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Title: Design and implementation of extensible middleware for non-repudiable interactions
Authors: Robinson, Paul Fletcher
Issue Date: 2006
Publisher: Newcastle University
Abstract: Non-repudiation is an aspect of security that is concerned with the creation of irrefutable audits of an interaction. Ensuring the audit is irrefutable and verifiable by a third party is not a trivial task. A lot of supporting infrastructure is required which adds large expense to the interaction. This infrastructure comprises, (i) a non-repudiation aware run-time environment, (ii) several purpose built trusted services and (iii) an appropriate non-repudiation protocol. This thesis presents design and implementation of such an infrastructure. The runtime environment makes use of several trusted services to achieve external verification of the audit trail. Non-repudiation is achieved by executing fair non-repudiation protocols. The Fairness property of the non-repudiation protocol allows a participant to protect their own interests by preventing any party from gaining an advantage by misbehaviour. The infrastructure has two novel aspects; extensibility and support for automated implementation of protocols. Extensibility is achieved by implementing the infrastructure in middleware and by presenting a large variety of non-repudiable business interaction patterns to the application (a non-repudiable interaction pattern is a higher level protocol composed from one or more non-repudiation protocols). The middleware is highly configurable allowing new non-repudiation protocols and interaction patterns to be easily added, without disrupting the application. This thesis presents a rigorous mechanism for automated implementation of non-repudiation protocols. This ensures that the protocol being executed is that which was intended and verified by the protocol designer. A family of non-repudiation protocols are taken and inspected. This inspection allows a set of generic finite state machines to be produced. These finite state machines can be used to maintain protocol state and manage the sending and receiving of appropriate protocol messages. A concrete implementation of the run-time environment and the protocol generation techniques is presented. This implementation is based on industry supported Web service standards and services.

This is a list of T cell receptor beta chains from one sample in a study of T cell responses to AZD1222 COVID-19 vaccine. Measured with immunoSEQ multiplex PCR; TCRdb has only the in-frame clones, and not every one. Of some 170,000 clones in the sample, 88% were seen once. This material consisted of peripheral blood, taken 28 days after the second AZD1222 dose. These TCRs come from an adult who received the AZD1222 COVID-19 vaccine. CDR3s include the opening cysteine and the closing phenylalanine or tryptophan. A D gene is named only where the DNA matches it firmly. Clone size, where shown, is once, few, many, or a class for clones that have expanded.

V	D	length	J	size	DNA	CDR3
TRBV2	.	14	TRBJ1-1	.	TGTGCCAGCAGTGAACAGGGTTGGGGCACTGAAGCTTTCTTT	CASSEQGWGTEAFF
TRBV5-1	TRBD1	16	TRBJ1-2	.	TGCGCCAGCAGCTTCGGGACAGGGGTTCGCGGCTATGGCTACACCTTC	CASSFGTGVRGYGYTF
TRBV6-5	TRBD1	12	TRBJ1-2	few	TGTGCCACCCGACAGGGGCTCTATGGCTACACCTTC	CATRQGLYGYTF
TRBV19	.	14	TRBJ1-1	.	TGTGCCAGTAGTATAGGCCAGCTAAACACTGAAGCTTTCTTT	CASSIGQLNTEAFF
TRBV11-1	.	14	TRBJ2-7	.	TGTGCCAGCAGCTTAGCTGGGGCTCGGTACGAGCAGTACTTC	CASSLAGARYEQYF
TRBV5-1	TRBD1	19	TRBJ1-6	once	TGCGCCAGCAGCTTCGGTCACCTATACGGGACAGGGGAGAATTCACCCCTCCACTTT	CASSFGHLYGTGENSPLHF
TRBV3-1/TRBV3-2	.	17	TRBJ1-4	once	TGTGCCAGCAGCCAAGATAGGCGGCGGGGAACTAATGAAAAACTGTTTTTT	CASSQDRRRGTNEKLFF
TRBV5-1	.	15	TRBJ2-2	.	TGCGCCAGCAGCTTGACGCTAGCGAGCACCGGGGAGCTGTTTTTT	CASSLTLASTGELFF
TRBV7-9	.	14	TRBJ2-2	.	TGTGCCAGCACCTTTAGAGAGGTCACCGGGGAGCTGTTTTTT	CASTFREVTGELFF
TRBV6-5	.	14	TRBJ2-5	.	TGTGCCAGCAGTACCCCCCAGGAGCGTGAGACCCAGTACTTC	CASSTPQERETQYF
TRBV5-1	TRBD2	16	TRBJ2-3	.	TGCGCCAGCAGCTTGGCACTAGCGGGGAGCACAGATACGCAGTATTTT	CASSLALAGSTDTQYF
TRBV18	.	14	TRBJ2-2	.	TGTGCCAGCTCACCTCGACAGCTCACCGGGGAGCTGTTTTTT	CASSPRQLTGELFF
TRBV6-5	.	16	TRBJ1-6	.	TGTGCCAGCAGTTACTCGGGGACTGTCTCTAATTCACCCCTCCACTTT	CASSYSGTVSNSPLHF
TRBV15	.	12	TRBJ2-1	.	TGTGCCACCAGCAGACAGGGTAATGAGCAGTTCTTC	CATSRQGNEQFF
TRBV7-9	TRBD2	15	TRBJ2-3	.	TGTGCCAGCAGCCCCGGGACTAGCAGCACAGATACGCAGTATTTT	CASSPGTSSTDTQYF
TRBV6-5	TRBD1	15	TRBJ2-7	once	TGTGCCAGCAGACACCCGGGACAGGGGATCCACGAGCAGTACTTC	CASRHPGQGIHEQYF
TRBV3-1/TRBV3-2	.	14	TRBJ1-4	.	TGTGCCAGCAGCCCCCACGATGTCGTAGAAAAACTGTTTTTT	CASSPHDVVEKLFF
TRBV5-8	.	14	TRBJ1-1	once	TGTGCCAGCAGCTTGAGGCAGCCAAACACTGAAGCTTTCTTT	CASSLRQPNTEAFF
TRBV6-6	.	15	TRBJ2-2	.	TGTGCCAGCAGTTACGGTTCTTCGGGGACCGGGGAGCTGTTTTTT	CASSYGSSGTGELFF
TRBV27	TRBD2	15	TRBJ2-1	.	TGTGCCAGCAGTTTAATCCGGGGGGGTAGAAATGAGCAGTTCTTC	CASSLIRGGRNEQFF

Description: PhD Thesis
Appears in Collections:School of Computing Science

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